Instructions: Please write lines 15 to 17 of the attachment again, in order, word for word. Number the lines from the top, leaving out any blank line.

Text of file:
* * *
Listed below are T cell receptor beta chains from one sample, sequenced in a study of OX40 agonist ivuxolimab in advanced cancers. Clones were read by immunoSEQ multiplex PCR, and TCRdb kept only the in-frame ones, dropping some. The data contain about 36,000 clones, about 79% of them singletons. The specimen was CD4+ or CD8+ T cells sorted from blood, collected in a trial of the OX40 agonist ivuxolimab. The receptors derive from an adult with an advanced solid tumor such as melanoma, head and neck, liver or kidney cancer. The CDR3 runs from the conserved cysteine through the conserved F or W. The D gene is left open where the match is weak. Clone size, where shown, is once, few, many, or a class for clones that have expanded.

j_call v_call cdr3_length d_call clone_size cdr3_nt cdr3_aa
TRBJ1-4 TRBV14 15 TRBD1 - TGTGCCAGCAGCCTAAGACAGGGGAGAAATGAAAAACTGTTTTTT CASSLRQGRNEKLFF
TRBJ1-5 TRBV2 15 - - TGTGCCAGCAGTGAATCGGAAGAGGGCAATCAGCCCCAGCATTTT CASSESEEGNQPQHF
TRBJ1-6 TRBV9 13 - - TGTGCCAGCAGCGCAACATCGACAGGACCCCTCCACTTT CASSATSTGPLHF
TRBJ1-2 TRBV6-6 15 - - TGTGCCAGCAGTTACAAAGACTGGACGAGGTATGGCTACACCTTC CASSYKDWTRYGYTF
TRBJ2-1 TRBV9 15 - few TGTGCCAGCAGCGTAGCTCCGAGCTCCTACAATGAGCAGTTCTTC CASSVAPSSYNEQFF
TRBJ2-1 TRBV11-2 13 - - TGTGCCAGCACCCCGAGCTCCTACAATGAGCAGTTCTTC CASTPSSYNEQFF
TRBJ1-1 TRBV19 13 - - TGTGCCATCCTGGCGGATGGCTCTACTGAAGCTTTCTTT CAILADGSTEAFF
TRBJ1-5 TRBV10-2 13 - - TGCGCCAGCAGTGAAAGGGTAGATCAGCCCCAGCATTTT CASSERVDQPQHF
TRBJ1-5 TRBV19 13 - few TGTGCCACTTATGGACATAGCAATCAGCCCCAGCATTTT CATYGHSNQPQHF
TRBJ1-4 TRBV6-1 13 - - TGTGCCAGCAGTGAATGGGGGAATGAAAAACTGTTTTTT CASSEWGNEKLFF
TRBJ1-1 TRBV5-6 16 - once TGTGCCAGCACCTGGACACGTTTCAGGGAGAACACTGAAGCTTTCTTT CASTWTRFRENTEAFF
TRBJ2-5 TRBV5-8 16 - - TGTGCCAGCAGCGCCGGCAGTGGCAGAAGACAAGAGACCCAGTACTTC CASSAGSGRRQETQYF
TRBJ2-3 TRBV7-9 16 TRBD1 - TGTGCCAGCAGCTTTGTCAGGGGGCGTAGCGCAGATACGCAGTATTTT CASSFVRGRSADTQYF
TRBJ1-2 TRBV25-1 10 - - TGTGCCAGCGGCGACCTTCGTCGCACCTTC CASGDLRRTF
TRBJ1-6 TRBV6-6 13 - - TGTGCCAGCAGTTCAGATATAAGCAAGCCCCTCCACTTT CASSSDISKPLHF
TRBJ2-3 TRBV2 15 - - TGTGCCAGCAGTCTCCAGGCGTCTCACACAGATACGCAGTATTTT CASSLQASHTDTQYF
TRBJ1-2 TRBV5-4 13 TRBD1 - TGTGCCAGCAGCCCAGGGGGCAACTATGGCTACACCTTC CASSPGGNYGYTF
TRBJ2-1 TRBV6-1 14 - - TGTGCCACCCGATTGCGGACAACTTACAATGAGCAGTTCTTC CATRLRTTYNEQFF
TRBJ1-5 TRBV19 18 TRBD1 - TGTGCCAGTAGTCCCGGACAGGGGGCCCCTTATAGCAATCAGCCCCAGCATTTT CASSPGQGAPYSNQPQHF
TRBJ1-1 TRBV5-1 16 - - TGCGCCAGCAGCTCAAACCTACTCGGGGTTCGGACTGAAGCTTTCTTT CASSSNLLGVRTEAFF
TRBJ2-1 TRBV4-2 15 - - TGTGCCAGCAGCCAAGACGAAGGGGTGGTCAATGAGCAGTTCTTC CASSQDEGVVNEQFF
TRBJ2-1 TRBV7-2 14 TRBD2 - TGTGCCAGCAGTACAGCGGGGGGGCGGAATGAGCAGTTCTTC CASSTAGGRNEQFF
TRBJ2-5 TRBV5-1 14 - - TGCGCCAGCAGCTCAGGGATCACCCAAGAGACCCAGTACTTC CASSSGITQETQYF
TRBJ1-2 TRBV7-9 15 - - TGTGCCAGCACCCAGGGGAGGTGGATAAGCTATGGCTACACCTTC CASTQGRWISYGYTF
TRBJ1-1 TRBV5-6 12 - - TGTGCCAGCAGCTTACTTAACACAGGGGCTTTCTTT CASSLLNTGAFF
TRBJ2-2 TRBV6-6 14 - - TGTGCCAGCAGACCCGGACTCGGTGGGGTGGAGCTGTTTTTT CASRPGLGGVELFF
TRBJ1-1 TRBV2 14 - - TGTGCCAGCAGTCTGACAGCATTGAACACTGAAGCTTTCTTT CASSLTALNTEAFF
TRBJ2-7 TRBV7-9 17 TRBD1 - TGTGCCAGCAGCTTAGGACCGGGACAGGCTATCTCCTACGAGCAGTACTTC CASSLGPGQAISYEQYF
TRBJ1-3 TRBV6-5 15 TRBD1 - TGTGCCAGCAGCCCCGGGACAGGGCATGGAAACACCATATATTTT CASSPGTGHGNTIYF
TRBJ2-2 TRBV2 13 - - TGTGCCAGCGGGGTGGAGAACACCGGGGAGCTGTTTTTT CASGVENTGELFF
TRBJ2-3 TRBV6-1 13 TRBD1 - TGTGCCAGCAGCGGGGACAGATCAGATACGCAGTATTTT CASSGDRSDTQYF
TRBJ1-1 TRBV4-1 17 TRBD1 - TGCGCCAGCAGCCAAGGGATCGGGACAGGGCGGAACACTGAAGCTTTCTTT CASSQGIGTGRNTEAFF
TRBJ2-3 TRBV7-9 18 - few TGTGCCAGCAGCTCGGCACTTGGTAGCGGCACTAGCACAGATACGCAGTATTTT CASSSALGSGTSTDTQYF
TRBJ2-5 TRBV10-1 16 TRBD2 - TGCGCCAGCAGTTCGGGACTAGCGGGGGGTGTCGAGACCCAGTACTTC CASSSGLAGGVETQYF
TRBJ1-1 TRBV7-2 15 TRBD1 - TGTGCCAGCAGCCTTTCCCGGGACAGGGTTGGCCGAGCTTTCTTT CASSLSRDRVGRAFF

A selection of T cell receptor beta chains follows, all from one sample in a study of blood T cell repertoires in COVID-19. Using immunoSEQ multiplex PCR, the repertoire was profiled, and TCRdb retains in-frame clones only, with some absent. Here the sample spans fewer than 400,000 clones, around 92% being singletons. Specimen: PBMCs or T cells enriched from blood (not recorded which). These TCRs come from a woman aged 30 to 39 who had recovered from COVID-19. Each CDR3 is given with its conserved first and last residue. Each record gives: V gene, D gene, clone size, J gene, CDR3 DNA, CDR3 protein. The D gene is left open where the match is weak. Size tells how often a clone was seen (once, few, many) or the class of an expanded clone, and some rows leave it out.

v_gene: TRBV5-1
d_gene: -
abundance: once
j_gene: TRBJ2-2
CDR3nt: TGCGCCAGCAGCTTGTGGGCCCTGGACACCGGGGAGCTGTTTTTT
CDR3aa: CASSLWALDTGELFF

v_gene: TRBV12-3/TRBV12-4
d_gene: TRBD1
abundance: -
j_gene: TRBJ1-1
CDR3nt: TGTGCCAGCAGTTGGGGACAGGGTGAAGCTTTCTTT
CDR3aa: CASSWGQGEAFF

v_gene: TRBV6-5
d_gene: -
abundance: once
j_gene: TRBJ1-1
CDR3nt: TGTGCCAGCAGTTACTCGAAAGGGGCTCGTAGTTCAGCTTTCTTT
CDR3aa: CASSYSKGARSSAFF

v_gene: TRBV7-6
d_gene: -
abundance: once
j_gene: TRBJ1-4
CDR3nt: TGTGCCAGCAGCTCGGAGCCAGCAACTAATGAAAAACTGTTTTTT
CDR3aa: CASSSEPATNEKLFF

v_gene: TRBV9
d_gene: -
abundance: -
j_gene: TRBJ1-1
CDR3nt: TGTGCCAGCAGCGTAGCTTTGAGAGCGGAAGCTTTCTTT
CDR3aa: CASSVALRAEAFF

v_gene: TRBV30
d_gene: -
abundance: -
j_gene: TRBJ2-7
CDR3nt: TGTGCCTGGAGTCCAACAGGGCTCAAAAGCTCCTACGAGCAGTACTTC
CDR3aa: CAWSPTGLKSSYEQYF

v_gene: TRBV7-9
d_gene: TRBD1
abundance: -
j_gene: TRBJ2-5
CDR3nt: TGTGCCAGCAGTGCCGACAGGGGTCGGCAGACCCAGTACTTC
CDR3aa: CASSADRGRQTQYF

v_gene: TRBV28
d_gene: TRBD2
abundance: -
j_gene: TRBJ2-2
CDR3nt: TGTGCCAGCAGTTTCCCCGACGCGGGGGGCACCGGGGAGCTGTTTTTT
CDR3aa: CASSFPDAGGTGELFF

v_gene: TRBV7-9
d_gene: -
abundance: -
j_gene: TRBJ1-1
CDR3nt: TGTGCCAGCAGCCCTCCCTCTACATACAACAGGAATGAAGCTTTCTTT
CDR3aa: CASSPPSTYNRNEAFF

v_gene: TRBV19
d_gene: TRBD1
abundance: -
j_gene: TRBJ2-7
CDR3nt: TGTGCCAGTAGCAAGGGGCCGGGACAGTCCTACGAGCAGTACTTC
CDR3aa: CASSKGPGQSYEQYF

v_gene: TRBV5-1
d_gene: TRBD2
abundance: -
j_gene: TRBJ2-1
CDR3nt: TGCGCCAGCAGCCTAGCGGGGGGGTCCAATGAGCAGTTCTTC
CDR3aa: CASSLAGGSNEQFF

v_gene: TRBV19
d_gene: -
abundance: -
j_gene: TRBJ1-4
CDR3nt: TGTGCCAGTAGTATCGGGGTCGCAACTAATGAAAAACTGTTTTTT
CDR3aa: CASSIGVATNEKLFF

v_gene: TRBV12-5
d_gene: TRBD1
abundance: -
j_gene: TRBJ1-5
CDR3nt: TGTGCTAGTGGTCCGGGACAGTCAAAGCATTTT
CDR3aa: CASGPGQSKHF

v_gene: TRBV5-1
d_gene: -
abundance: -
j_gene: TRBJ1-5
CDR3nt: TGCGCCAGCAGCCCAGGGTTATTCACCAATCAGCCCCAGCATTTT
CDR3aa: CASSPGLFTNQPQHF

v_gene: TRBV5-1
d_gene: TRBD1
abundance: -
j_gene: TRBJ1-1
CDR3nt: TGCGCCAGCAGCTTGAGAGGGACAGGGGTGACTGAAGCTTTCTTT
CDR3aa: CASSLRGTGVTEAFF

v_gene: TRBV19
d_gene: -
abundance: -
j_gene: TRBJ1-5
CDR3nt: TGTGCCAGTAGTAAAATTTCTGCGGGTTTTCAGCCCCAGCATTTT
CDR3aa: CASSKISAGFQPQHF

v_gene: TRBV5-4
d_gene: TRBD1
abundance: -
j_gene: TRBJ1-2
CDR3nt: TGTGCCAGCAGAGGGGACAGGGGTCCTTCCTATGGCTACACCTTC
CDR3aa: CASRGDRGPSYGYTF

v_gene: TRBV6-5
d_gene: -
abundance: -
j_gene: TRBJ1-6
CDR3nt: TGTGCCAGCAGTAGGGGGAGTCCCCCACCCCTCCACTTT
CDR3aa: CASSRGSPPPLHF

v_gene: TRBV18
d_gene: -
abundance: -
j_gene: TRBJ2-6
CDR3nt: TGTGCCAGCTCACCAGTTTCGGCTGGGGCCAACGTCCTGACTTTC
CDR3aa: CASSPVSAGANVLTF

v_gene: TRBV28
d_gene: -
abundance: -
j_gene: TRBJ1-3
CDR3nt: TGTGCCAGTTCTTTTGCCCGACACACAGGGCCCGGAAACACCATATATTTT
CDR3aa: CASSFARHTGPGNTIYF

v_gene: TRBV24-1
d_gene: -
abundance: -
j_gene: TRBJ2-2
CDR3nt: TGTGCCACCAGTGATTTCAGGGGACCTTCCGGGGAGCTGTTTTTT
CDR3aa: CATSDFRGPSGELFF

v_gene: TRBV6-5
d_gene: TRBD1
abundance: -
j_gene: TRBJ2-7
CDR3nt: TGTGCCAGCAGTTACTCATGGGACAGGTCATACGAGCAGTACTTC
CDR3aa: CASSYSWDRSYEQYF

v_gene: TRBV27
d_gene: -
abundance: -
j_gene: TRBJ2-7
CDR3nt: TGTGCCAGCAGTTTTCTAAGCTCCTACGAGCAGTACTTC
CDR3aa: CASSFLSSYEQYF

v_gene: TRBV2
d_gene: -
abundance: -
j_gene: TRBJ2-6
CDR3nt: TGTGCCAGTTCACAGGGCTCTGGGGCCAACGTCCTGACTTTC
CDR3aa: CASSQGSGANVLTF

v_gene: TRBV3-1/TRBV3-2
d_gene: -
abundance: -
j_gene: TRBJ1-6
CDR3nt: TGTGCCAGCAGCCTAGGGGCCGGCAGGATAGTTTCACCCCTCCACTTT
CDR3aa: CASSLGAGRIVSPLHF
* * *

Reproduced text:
TRBJ2-3 TRBV7-9 16 TRBD1 - TGTGCCAGCAGCTTTGTCAGGGGGCGTAGCGCAGATACGCAGTATTTT CASSFVRGRSADTQYF
TRBJ1-2 TRBV25-1 10 - - TGTGCCAGCGGCGACCTTCGTCGCACCTTC CASGDLRRTF
TRBJ1-6 TRBV6-6 13 - - TGTGCCAGCAGTTCAGATATAAGCAAGCCCCTCCACTTT CASSSDISKPLHF